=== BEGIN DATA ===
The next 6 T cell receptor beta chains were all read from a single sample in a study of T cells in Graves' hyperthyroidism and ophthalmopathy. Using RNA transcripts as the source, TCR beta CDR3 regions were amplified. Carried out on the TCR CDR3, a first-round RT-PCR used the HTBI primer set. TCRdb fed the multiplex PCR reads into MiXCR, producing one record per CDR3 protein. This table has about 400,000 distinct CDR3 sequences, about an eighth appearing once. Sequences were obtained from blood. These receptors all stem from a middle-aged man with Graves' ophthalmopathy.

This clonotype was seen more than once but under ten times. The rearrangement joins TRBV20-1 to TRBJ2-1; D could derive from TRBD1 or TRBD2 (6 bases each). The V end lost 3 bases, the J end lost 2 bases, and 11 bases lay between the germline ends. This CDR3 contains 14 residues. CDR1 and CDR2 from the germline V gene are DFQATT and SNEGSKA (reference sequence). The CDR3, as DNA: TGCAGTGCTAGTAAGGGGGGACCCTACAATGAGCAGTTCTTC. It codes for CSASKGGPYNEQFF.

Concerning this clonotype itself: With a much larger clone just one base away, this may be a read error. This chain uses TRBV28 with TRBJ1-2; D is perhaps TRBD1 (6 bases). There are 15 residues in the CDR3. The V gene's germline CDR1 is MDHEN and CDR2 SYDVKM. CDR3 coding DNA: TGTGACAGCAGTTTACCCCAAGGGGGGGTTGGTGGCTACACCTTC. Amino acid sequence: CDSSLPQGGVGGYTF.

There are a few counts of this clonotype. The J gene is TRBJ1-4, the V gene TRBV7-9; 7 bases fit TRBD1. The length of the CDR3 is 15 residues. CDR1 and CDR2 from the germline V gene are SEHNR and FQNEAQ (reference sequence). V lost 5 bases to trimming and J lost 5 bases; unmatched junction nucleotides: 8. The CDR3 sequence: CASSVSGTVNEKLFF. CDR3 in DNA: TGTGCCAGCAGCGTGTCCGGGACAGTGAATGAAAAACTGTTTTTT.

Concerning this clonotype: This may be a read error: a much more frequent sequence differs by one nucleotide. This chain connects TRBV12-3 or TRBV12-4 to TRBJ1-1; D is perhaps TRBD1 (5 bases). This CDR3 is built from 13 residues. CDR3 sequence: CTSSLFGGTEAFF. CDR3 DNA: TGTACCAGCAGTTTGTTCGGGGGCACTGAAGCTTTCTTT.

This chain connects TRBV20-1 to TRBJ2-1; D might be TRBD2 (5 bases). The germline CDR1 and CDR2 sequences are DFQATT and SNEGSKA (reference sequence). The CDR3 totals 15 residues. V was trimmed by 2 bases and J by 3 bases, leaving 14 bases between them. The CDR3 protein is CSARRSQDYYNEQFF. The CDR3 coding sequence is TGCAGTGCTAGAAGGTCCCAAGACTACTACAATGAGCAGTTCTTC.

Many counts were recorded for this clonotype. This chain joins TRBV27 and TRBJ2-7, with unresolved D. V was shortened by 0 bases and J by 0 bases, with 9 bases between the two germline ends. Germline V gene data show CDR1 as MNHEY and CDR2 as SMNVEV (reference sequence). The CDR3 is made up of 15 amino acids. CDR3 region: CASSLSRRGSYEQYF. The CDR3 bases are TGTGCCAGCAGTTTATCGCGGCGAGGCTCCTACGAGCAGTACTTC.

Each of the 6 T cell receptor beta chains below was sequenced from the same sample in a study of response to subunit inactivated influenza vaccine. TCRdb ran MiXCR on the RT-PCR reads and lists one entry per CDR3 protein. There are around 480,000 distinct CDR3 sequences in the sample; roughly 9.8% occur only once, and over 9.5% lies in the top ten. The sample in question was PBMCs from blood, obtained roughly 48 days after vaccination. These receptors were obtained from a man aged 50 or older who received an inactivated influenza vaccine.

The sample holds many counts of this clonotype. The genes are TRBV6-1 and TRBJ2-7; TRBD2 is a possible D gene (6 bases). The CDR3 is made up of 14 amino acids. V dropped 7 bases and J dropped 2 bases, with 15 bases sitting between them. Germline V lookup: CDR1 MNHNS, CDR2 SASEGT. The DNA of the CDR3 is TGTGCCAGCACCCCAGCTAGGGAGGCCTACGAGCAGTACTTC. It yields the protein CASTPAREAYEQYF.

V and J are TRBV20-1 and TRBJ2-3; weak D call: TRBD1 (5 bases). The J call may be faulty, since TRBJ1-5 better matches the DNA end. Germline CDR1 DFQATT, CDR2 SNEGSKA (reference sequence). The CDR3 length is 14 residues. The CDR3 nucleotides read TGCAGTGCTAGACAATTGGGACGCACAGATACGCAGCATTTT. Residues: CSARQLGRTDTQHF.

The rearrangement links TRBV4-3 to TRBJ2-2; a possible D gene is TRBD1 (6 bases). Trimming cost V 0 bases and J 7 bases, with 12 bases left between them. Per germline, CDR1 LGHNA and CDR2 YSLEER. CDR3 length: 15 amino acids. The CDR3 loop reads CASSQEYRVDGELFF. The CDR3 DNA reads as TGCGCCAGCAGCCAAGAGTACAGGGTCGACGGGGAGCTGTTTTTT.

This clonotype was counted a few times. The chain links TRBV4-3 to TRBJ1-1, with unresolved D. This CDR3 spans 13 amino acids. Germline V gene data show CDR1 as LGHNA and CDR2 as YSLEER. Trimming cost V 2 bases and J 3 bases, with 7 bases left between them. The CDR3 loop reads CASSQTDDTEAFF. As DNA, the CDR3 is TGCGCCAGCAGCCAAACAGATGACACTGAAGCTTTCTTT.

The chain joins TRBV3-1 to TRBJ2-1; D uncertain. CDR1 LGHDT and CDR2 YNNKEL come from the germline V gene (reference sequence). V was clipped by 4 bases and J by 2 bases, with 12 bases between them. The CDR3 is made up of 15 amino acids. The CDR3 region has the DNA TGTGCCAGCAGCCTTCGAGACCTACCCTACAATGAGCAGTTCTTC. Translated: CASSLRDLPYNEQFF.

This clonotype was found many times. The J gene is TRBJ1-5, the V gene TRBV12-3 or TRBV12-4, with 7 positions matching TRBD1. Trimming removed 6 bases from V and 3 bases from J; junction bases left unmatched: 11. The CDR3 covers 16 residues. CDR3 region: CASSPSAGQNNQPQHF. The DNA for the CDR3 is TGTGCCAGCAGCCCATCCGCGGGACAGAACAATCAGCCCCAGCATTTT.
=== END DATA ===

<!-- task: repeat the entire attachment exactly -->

The next 6 T cell receptor beta chains were all read from a single sample in a study of T cells in Graves' hyperthyroidism and ophthalmopathy. Using RNA transcripts as the source, TCR beta CDR3 regions were amplified. Carried out on the TCR CDR3, a first-round RT-PCR used the HTBI primer set. TCRdb fed the multiplex PCR reads into MiXCR, producing one record per CDR3 protein. This table has about 400,000 distinct CDR3 sequences, about an eighth appearing once. Sequences were obtained from blood. These receptors all stem from a middle-aged man with Graves' ophthalmopathy.

This clonotype was seen more than once but under ten times. The rearrangement joins TRBV20-1 to TRBJ2-1; D could derive from TRBD1 or TRBD2 (6 bases each). The V end lost 3 bases, the J end lost 2 bases, and 11 bases lay between the germline ends. This CDR3 contains 14 residues. CDR1 and CDR2 from the germline V gene are DFQATT and SNEGSKA (reference sequence). The CDR3, as DNA: TGCAGTGCTAGTAAGGGGGGACCCTACAATGAGCAGTTCTTC. It codes for CSASKGGPYNEQFF.

Concerning this clonotype itself: With a much larger clone just one base away, this may be a read error. This chain uses TRBV28 with TRBJ1-2; D is perhaps TRBD1 (6 bases). There are 15 residues in the CDR3. The V gene's germline CDR1 is MDHEN and CDR2 SYDVKM. CDR3 coding DNA: TGTGACAGCAGTTTACCCCAAGGGGGGGTTGGTGGCTACACCTTC. Amino acid sequence: CDSSLPQGGVGGYTF.

There are a few counts of this clonotype. The J gene is TRBJ1-4, the V gene TRBV7-9; 7 bases fit TRBD1. The length of the CDR3 is 15 residues. CDR1 and CDR2 from the germline V gene are SEHNR and FQNEAQ (reference sequence). V lost 5 bases to trimming and J lost 5 bases; unmatched junction nucleotides: 8. The CDR3 sequence: CASSVSGTVNEKLFF. CDR3 in DNA: TGTGCCAGCAGCGTGTCCGGGACAGTGAATGAAAAACTGTTTTTT.

Concerning this clonotype: This may be a read error: a much more frequent sequence differs by one nucleotide. This chain connects TRBV12-3 or TRBV12-4 to TRBJ1-1; D is perhaps TRBD1 (5 bases). This CDR3 is built from 13 residues. CDR3 sequence: CTSSLFGGTEAFF. CDR3 DNA: TGTACCAGCAGTTTGTTCGGGGGCACTGAAGCTTTCTTT.

This chain connects TRBV20-1 to TRBJ2-1; D might be TRBD2 (5 bases). The germline CDR1 and CDR2 sequences are DFQATT and SNEGSKA (reference sequence). The CDR3 totals 15 residues. V was trimmed by 2 bases and J by 3 bases, leaving 14 bases between them. The CDR3 protein is CSARRSQDYYNEQFF. The CDR3 coding sequence is TGCAGTGCTAGAAGGTCCCAAGACTACTACAATGAGCAGTTCTTC.

Many counts were recorded for this clonotype. This chain joins TRBV27 and TRBJ2-7, with unresolved D. V was shortened by 0 bases and J by 0 bases, with 9 bases between the two germline ends. Germline V gene data show CDR1 as MNHEY and CDR2 as SMNVEV (reference sequence). The CDR3 is made up of 15 amino acids. CDR3 region: CASSLSRRGSYEQYF. The CDR3 bases are TGTGCCAGCAGTTTATCGCGGCGAGGCTCCTACGAGCAGTACTTC.

Each of the 6 T cell receptor beta chains below was sequenced from the same sample in a study of response to subunit inactivated influenza vaccine. TCRdb ran MiXCR on the RT-PCR reads and lists one entry per CDR3 protein. There are around 480,000 distinct CDR3 sequences in the sample; roughly 9.8% occur only once, and over 9.5% lies in the top ten. The sample in question was PBMCs from blood, obtained roughly 48 days after vaccination. These receptors were obtained from a man aged 50 or older who received an inactivated influenza vaccine.

The sample holds many counts of this clonotype. The genes are TRBV6-1 and TRBJ2-7; TRBD2 is a possible D gene (6 bases). The CDR3 is made up of 14 amino acids. V dropped 7 bases and J dropped 2 bases, with 15 bases sitting between them. Germline V lookup: CDR1 MNHNS, CDR2 SASEGT. The DNA of the CDR3 is TGTGCCAGCACCCCAGCTAGGGAGGCCTACGAGCAGTACTTC. It yields the protein CASTPAREAYEQYF.

V and J are TRBV20-1 and TRBJ2-3; weak D call: TRBD1 (5 bases). The J call may be faulty, since TRBJ1-5 better matches the DNA end. Germline CDR1 DFQATT, CDR2 SNEGSKA (reference sequence). The CDR3 length is 14 residues. The CDR3 nucleotides read TGCAGTGCTAGACAATTGGGACGCACAGATACGCAGCATTTT. Residues: CSARQLGRTDTQHF.

The rearrangement links TRBV4-3 to TRBJ2-2; a possible D gene is TRBD1 (6 bases). Trimming cost V 0 bases and J 7 bases, with 12 bases left between them. Per germline, CDR1 LGHNA and CDR2 YSLEER. CDR3 length: 15 amino acids. The CDR3 loop reads CASSQEYRVDGELFF. The CDR3 DNA reads as TGCGCCAGCAGCCAAGAGTACAGGGTCGACGGGGAGCTGTTTTTT.

This clonotype was counted a few times. The chain links TRBV4-3 to TRBJ1-1, with unresolved D. This CDR3 spans 13 amino acids. Germline V gene data show CDR1 as LGHNA and CDR2 as YSLEER. Trimming cost V 2 bases and J 3 bases, with 7 bases left between them. The CDR3 loop reads CASSQTDDTEAFF. As DNA, the CDR3 is TGCGCCAGCAGCCAAACAGATGACACTGAAGCTTTCTTT.

The chain joins TRBV3-1 to TRBJ2-1; D uncertain. CDR1 LGHDT and CDR2 YNNKEL come from the germline V gene (reference sequence). V was clipped by 4 bases and J by 2 bases, with 12 bases between them. The CDR3 is made up of 15 amino acids. The CDR3 region has the DNA TGTGCCAGCAGCCTTCGAGACCTACCCTACAATGAGCAGTTCTTC. Translated: CASSLRDLPYNEQFF.

This clonotype was found many times. The J gene is TRBJ1-5, the V gene TRBV12-3 or TRBV12-4, with 7 positions matching TRBD1. Trimming removed 6 bases from V and 3 bases from J; junction bases left unmatched: 11. The CDR3 covers 16 residues. CDR3 region: CASSPSAGQNNQPQHF. The DNA for the CDR3 is TGTGCCAGCAGCCCATCCGCGGGACAGAACAATCAGCCCCAGCATTTT.